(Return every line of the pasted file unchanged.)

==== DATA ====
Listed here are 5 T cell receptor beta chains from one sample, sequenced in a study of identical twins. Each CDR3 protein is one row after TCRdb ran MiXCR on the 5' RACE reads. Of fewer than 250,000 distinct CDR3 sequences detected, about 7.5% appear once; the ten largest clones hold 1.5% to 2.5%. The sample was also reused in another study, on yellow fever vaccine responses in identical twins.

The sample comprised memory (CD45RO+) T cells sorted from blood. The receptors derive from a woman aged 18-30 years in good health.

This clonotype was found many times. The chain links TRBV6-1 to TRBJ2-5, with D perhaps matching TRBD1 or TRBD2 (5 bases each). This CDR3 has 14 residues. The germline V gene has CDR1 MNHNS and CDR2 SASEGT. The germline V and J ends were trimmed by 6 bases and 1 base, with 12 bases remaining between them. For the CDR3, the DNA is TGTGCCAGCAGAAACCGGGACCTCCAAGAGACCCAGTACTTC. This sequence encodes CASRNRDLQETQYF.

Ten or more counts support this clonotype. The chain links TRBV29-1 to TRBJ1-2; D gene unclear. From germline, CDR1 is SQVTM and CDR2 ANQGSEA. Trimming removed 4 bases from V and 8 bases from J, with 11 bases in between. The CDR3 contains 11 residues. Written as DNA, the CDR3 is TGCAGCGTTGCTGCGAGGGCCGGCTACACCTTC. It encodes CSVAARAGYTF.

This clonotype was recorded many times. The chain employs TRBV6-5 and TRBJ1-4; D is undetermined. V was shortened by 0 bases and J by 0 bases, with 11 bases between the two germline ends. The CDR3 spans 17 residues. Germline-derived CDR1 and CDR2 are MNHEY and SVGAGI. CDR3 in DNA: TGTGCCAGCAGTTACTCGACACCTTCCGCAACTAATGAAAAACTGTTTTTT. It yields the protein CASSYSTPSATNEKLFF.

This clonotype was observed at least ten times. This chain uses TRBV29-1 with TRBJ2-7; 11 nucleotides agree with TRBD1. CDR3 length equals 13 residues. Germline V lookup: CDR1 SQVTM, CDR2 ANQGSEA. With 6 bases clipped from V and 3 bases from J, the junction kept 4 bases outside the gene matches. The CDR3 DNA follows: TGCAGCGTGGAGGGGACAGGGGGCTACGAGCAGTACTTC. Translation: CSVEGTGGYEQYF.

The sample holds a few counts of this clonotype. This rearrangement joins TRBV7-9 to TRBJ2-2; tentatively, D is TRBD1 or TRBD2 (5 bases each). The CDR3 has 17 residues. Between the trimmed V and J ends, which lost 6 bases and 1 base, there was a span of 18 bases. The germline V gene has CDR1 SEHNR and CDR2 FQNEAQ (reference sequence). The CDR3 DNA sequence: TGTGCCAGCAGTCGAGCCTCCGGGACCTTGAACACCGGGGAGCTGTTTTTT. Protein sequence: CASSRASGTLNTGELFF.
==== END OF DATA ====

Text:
Listed here are 5 T cell receptor beta chains from one sample, sequenced in a study of identical twins. Each CDR3 protein is one row after TCRdb ran MiXCR on the 5' RACE reads. Of fewer than 250,000 distinct CDR3 sequences detected, about 7.5% appear once; the ten largest clones hold 1.5% to 2.5%. The sample was also reused in another study, on yellow fever vaccine responses in identical twins.

The sample comprised memory (CD45RO+) T cells sorted from blood. The receptors derive from a woman aged 18-30 years in good health.

This clonotype was found many times. The chain links TRBV6-1 to TRBJ2-5, with D perhaps matching TRBD1 or TRBD2 (5 bases each). This CDR3 has 14 residues. The germline V gene has CDR1 MNHNS and CDR2 SASEGT. The germline V and J ends were trimmed by 6 bases and 1 base, with 12 bases remaining between them. For the CDR3, the DNA is TGTGCCAGCAGAAACCGGGACCTCCAAGAGACCCAGTACTTC. This sequence encodes CASRNRDLQETQYF.

Ten or more counts support this clonotype. The chain links TRBV29-1 to TRBJ1-2; D gene unclear. From germline, CDR1 is SQVTM and CDR2 ANQGSEA. Trimming removed 4 bases from V and 8 bases from J, with 11 bases in between. The CDR3 contains 11 residues. Written as DNA, the CDR3 is TGCAGCGTTGCTGCGAGGGCCGGCTACACCTTC. It encodes CSVAARAGYTF.

This clonotype was recorded many times. The chain employs TRBV6-5 and TRBJ1-4; D is undetermined. V was shortened by 0 bases and J by 0 bases, with 11 bases between the two germline ends. The CDR3 spans 17 residues. Germline-derived CDR1 and CDR2 are MNHEY and SVGAGI. CDR3 in DNA: TGTGCCAGCAGTTACTCGACACCTTCCGCAACTAATGAAAAACTGTTTTTT. It yields the protein CASSYSTPSATNEKLFF.

This clonotype was observed at least ten times. This chain uses TRBV29-1 with TRBJ2-7; 11 nucleotides agree with TRBD1. CDR3 length equals 13 residues. Germline V lookup: CDR1 SQVTM, CDR2 ANQGSEA. With 6 bases clipped from V and 3 bases from J, the junction kept 4 bases outside the gene matches. The CDR3 DNA follows: TGCAGCGTGGAGGGGACAGGGGGCTACGAGCAGTACTTC. Translation: CSVEGTGGYEQYF.

The sample holds a few counts of this clonotype. This rearrangement joins TRBV7-9 to TRBJ2-2; tentatively, D is TRBD1 or TRBD2 (5 bases each). The CDR3 has 17 residues. Between the trimmed V and J ends, which lost 6 bases and 1 base, there was a span of 18 bases. The germline V gene has CDR1 SEHNR and CDR2 FQNEAQ (reference sequence). The CDR3 DNA sequence: TGTGCCAGCAGTCGAGCCTCCGGGACCTTGAACACCGGGGAGCTGTTTTTT. Protein sequence: CASSRASGTLNTGELFF.